Critically, those species – and others, including the iconic Emperor penguin – live in dense colonies and are not found elsewhere in the world, making them particularly vulnerable to disease outbreaks.

Outbreaks on the Antarctic Peninsula will also be extremely disruptive to the tourism industry. More than 104,000 people visited as tourists in the 2022–23 season. People visit to see wildlife, make a continental landing, and enjoy the scenery.

Once avian influenza is confirmed at a particular location, sites will be closed to tourists. This will lead to a different experience for visitors, with land-based wildlife encounters pivoting to cruise-based activities.

What are we doing?

The Antarctic Wildlife Health Network of the Scientific Committee on Antarctic Research has developed recommendations for the research and tourism communities.

These recommendations include information around biosecurity, testing and reporting of cases. The network’s database collates information on suspected and confirmed cases of the H5N1 avian influenza strain in the Antarctic region. This is central to rapid data sharing.

During the 2022–23 season, a small number of researchers tested suspected cases and conducted surveys, which excluded the presence of avian influenza.

This year, through the generosity of industry partners, we will dramatically expand this effort. The network will conduct surveys across the Antarctic and sub-Antarctic to monitor the presence and impact of the virus on wildlife.

Safety and biosecurity measures have been boosted across the scientific community and tourism industry to reduce the risk of people spreading the virus. This should ensure essential scientific research and tourism activities can continue safely.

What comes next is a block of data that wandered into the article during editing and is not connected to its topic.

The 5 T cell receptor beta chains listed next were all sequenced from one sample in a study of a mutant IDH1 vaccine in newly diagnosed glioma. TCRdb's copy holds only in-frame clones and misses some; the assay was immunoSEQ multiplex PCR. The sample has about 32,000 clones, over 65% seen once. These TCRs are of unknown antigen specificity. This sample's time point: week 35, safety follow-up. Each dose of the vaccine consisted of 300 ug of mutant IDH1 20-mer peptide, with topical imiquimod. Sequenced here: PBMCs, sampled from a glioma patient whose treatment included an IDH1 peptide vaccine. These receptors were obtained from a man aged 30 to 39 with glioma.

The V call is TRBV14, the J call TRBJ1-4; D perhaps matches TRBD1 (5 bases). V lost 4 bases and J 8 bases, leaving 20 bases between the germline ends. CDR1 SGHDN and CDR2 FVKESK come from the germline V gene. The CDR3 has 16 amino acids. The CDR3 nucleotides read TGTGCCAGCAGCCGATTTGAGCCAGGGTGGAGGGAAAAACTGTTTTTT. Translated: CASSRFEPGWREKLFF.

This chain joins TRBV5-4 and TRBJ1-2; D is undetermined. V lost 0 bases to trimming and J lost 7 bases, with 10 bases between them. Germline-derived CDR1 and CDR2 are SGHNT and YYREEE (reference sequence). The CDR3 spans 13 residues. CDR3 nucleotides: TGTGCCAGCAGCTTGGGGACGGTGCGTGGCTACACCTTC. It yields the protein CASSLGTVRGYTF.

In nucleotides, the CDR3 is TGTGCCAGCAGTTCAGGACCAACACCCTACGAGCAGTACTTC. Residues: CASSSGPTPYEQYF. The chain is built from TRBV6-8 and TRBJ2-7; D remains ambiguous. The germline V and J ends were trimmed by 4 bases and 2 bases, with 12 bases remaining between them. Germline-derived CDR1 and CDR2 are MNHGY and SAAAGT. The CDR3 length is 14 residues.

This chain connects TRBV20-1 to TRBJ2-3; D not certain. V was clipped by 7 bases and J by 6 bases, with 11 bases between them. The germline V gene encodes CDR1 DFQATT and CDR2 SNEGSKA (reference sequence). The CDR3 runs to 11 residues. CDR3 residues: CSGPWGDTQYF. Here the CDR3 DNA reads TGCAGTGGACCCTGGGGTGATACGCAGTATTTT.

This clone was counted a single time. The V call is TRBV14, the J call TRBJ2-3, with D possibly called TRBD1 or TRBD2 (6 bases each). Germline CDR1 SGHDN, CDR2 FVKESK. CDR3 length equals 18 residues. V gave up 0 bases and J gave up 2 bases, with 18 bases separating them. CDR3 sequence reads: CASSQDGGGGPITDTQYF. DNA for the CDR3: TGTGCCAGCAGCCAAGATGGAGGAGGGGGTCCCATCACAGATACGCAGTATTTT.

New measures now in place include:

  • disinfection of boots and outer clothing
  • wearing of N95 masks, protective glasses and gloves when working with wildlife
  • restrictions on access to infected sites.

Tourism can play an important role in detecting and monitoring the spread of the virus, alerting authorities to new cases in locations not visited by scientists.

The International Association of Antarctica Tour Operators is on high alert. Extra training for field staff will help them identify wildlife illness quickly.

Antarctica is connected

Many threats to Antarctica – including climate change, pollution, and pathogens – originate elsewhere. Climate change is expected to increase the spread of infectious diseases in wildlife and Antarctica is not immune.

Disease surveillance and information sharing between all those active in the far south are vital to help minimise the impacts of avian influenza and future disease threats.

The avian influenza example highlights the connectivity of our world, and why we need to care for the planet at home in order to protect the far south.

This article is republished from The Conversation under a Creative Commons license:

Published 2 January 2024The Conversation

Authorised by the Executive Director, Institute for Marine and Antarctic Studies
2 January, 2024